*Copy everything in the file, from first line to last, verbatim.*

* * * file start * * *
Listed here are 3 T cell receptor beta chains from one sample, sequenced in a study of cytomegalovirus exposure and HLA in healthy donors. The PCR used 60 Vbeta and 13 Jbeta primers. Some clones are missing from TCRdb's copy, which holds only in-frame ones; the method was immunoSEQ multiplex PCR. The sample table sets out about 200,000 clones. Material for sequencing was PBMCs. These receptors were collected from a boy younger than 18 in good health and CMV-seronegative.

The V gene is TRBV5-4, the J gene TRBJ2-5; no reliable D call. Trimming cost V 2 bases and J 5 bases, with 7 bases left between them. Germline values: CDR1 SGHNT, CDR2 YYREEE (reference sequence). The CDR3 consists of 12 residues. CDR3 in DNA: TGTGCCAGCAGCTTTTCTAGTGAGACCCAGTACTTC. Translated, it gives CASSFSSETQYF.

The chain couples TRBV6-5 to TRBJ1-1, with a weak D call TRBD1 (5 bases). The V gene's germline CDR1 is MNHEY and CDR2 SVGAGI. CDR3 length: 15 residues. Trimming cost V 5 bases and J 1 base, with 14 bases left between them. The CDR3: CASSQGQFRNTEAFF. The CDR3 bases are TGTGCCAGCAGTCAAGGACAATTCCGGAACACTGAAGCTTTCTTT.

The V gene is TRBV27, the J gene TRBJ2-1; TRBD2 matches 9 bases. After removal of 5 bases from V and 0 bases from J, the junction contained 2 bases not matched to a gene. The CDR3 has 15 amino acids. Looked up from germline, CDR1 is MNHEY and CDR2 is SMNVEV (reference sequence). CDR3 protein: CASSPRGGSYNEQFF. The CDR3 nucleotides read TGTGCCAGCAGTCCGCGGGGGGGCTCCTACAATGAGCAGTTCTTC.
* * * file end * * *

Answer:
Listed here are 3 T cell receptor beta chains from one sample, sequenced in a study of cytomegalovirus exposure and HLA in healthy donors. The PCR used 60 Vbeta and 13 Jbeta primers. Some clones are missing from TCRdb's copy, which holds only in-frame ones; the method was immunoSEQ multiplex PCR. The sample table sets out about 200,000 clones. Material for sequencing was PBMCs. These receptors were collected from a boy younger than 18 in good health and CMV-seronegative.

The V gene is TRBV5-4, the J gene TRBJ2-5; no reliable D call. Trimming cost V 2 bases and J 5 bases, with 7 bases left between them. Germline values: CDR1 SGHNT, CDR2 YYREEE (reference sequence). The CDR3 consists of 12 residues. CDR3 in DNA: TGTGCCAGCAGCTTTTCTAGTGAGACCCAGTACTTC. Translated, it gives CASSFSSETQYF.

The chain couples TRBV6-5 to TRBJ1-1, with a weak D call TRBD1 (5 bases). The V gene's germline CDR1 is MNHEY and CDR2 SVGAGI. CDR3 length: 15 residues. Trimming cost V 5 bases and J 1 base, with 14 bases left between them. The CDR3: CASSQGQFRNTEAFF. The CDR3 bases are TGTGCCAGCAGTCAAGGACAATTCCGGAACACTGAAGCTTTCTTT.

The V gene is TRBV27, the J gene TRBJ2-1; TRBD2 matches 9 bases. After removal of 5 bases from V and 0 bases from J, the junction contained 2 bases not matched to a gene. The CDR3 has 15 amino acids. Looked up from germline, CDR1 is MNHEY and CDR2 is SMNVEV (reference sequence). CDR3 protein: CASSPRGGSYNEQFF. The CDR3 nucleotides read TGTGCCAGCAGTCCGCGGGGGGGCTCCTACAATGAGCAGTTCTTC.